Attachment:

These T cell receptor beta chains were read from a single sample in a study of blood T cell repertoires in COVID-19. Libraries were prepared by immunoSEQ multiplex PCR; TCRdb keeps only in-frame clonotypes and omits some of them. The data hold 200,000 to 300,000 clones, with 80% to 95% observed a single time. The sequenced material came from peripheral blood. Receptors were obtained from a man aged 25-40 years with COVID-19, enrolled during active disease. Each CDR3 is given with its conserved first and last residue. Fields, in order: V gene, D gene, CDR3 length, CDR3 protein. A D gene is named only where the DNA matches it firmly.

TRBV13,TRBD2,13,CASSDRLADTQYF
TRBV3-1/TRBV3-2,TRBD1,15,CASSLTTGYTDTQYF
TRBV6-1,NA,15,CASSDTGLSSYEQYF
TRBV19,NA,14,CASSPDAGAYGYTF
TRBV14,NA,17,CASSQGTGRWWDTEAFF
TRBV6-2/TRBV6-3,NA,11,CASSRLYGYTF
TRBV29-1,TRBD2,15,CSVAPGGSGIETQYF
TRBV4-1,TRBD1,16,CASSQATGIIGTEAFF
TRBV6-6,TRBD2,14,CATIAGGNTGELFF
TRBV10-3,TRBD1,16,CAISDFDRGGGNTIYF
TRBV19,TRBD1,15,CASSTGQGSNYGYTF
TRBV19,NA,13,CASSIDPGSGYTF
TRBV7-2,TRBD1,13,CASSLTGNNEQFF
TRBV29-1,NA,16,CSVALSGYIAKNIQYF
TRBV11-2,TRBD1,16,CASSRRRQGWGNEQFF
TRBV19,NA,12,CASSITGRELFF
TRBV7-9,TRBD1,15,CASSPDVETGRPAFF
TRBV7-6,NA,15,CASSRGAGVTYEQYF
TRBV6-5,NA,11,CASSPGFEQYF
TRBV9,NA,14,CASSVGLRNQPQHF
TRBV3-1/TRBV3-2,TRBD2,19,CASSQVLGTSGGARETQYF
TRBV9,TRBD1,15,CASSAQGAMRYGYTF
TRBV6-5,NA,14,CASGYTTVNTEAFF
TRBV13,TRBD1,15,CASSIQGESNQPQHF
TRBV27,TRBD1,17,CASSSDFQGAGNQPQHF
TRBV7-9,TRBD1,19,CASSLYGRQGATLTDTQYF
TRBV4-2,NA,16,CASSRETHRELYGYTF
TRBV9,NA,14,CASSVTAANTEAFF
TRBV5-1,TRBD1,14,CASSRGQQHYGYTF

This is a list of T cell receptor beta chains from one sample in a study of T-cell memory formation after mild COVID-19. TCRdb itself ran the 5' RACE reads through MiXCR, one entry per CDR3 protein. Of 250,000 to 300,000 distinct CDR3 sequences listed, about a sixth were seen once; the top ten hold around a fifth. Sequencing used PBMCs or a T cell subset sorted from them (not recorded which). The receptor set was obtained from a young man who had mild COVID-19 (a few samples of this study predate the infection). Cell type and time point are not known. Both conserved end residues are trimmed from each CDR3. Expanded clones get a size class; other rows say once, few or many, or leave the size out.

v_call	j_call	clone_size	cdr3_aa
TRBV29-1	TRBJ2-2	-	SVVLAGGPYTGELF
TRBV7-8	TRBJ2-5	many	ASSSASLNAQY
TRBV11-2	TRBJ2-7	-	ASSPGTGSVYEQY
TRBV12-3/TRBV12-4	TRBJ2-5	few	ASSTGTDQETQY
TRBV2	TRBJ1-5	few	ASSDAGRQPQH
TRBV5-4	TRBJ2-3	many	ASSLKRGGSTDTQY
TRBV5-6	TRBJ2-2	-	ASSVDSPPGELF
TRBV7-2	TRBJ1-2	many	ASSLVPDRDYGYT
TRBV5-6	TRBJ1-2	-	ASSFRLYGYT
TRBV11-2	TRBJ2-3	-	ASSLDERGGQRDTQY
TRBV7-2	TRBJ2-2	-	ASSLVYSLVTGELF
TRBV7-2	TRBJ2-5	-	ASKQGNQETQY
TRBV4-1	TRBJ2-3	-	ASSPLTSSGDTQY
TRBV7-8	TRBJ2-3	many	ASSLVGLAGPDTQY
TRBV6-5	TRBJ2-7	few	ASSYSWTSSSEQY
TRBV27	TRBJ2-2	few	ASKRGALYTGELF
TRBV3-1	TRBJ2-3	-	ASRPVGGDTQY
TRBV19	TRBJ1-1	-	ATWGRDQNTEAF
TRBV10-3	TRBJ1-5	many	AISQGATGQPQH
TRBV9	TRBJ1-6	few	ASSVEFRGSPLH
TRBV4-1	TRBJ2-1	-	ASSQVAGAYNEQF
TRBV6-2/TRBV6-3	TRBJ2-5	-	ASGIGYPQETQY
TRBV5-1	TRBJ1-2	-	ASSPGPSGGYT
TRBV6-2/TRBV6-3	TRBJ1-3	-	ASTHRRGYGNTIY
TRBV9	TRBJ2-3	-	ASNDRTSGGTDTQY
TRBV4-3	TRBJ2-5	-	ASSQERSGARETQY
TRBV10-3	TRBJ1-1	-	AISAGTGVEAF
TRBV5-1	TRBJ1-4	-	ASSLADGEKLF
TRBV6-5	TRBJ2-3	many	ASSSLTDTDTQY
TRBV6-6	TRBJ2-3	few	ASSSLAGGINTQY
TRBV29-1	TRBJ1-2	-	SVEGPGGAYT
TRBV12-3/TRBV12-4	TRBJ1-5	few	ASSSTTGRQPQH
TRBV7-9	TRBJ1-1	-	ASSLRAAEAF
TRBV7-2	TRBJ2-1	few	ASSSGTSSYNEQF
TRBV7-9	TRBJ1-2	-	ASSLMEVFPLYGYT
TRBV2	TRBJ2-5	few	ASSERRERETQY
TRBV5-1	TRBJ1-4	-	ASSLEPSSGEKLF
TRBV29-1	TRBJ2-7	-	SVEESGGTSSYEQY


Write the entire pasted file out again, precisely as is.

These T cell receptor beta chains were read from a single sample in a study of blood T cell repertoires in COVID-19. Libraries were prepared by immunoSEQ multiplex PCR; TCRdb keeps only in-frame clonotypes and omits some of them. The data hold 200,000 to 300,000 clones, with 80% to 95% observed a single time. The sequenced material came from peripheral blood. Receptors were obtained from a man aged 25-40 years with COVID-19, enrolled during active disease. Each CDR3 is given with its conserved first and last residue. Fields, in order: V gene, D gene, CDR3 length, CDR3 protein. A D gene is named only where the DNA matches it firmly.

TRBV13,TRBD2,13,CASSDRLADTQYF
TRBV3-1/TRBV3-2,TRBD1,15,CASSLTTGYTDTQYF
TRBV6-1,NA,15,CASSDTGLSSYEQYF
TRBV19,NA,14,CASSPDAGAYGYTF
TRBV14,NA,17,CASSQGTGRWWDTEAFF
TRBV6-2/TRBV6-3,NA,11,CASSRLYGYTF
TRBV29-1,TRBD2,15,CSVAPGGSGIETQYF
TRBV4-1,TRBD1,16,CASSQATGIIGTEAFF
TRBV6-6,TRBD2,14,CATIAGGNTGELFF
TRBV10-3,TRBD1,16,CAISDFDRGGGNTIYF
TRBV19,TRBD1,15,CASSTGQGSNYGYTF
TRBV19,NA,13,CASSIDPGSGYTF
TRBV7-2,TRBD1,13,CASSLTGNNEQFF
TRBV29-1,NA,16,CSVALSGYIAKNIQYF
TRBV11-2,TRBD1,16,CASSRRRQGWGNEQFF
TRBV19,NA,12,CASSITGRELFF
TRBV7-9,TRBD1,15,CASSPDVETGRPAFF
TRBV7-6,NA,15,CASSRGAGVTYEQYF
TRBV6-5,NA,11,CASSPGFEQYF
TRBV9,NA,14,CASSVGLRNQPQHF
TRBV3-1/TRBV3-2,TRBD2,19,CASSQVLGTSGGARETQYF
TRBV9,TRBD1,15,CASSAQGAMRYGYTF
TRBV6-5,NA,14,CASGYTTVNTEAFF
TRBV13,TRBD1,15,CASSIQGESNQPQHF
TRBV27,TRBD1,17,CASSSDFQGAGNQPQHF
TRBV7-9,TRBD1,19,CASSLYGRQGATLTDTQYF
TRBV4-2,NA,16,CASSRETHRELYGYTF
TRBV9,NA,14,CASSVTAANTEAFF
TRBV5-1,TRBD1,14,CASSRGQQHYGYTF

This is a list of T cell receptor beta chains from one sample in a study of T-cell memory formation after mild COVID-19. TCRdb itself ran the 5' RACE reads through MiXCR, one entry per CDR3 protein. Of 250,000 to 300,000 distinct CDR3 sequences listed, about a sixth were seen once; the top ten hold around a fifth. Sequencing used PBMCs or a T cell subset sorted from them (not recorded which). The receptor set was obtained from a young man who had mild COVID-19 (a few samples of this study predate the infection). Cell type and time point are not known. Both conserved end residues are trimmed from each CDR3. Expanded clones get a size class; other rows say once, few or many, or leave the size out.

v_call	j_call	clone_size	cdr3_aa
TRBV29-1	TRBJ2-2	-	SVVLAGGPYTGELF
TRBV7-8	TRBJ2-5	many	ASSSASLNAQY
TRBV11-2	TRBJ2-7	-	ASSPGTGSVYEQY
TRBV12-3/TRBV12-4	TRBJ2-5	few	ASSTGTDQETQY
TRBV2	TRBJ1-5	few	ASSDAGRQPQH
TRBV5-4	TRBJ2-3	many	ASSLKRGGSTDTQY
TRBV5-6	TRBJ2-2	-	ASSVDSPPGELF
TRBV7-2	TRBJ1-2	many	ASSLVPDRDYGYT
TRBV5-6	TRBJ1-2	-	ASSFRLYGYT
TRBV11-2	TRBJ2-3	-	ASSLDERGGQRDTQY
TRBV7-2	TRBJ2-2	-	ASSLVYSLVTGELF
TRBV7-2	TRBJ2-5	-	ASKQGNQETQY
TRBV4-1	TRBJ2-3	-	ASSPLTSSGDTQY
TRBV7-8	TRBJ2-3	many	ASSLVGLAGPDTQY
TRBV6-5	TRBJ2-7	few	ASSYSWTSSSEQY
TRBV27	TRBJ2-2	few	ASKRGALYTGELF
TRBV3-1	TRBJ2-3	-	ASRPVGGDTQY
TRBV19	TRBJ1-1	-	ATWGRDQNTEAF
TRBV10-3	TRBJ1-5	many	AISQGATGQPQH
TRBV9	TRBJ1-6	few	ASSVEFRGSPLH
TRBV4-1	TRBJ2-1	-	ASSQVAGAYNEQF
TRBV6-2/TRBV6-3	TRBJ2-5	-	ASGIGYPQETQY
TRBV5-1	TRBJ1-2	-	ASSPGPSGGYT
TRBV6-2/TRBV6-3	TRBJ1-3	-	ASTHRRGYGNTIY
TRBV9	TRBJ2-3	-	ASNDRTSGGTDTQY
TRBV4-3	TRBJ2-5	-	ASSQERSGARETQY
TRBV10-3	TRBJ1-1	-	AISAGTGVEAF
TRBV5-1	TRBJ1-4	-	ASSLADGEKLF
TRBV6-5	TRBJ2-3	many	ASSSLTDTDTQY
TRBV6-6	TRBJ2-3	few	ASSSLAGGINTQY
TRBV29-1	TRBJ1-2	-	SVEGPGGAYT
TRBV12-3/TRBV12-4	TRBJ1-5	few	ASSSTTGRQPQH
TRBV7-9	TRBJ1-1	-	ASSLRAAEAF
TRBV7-2	TRBJ2-1	few	ASSSGTSSYNEQF
TRBV7-9	TRBJ1-2	-	ASSLMEVFPLYGYT
TRBV2	TRBJ2-5	few	ASSERRERETQY
TRBV5-1	TRBJ1-4	-	ASSLEPSSGEKLF
TRBV29-1	TRBJ2-7	-	SVEESGGTSSYEQY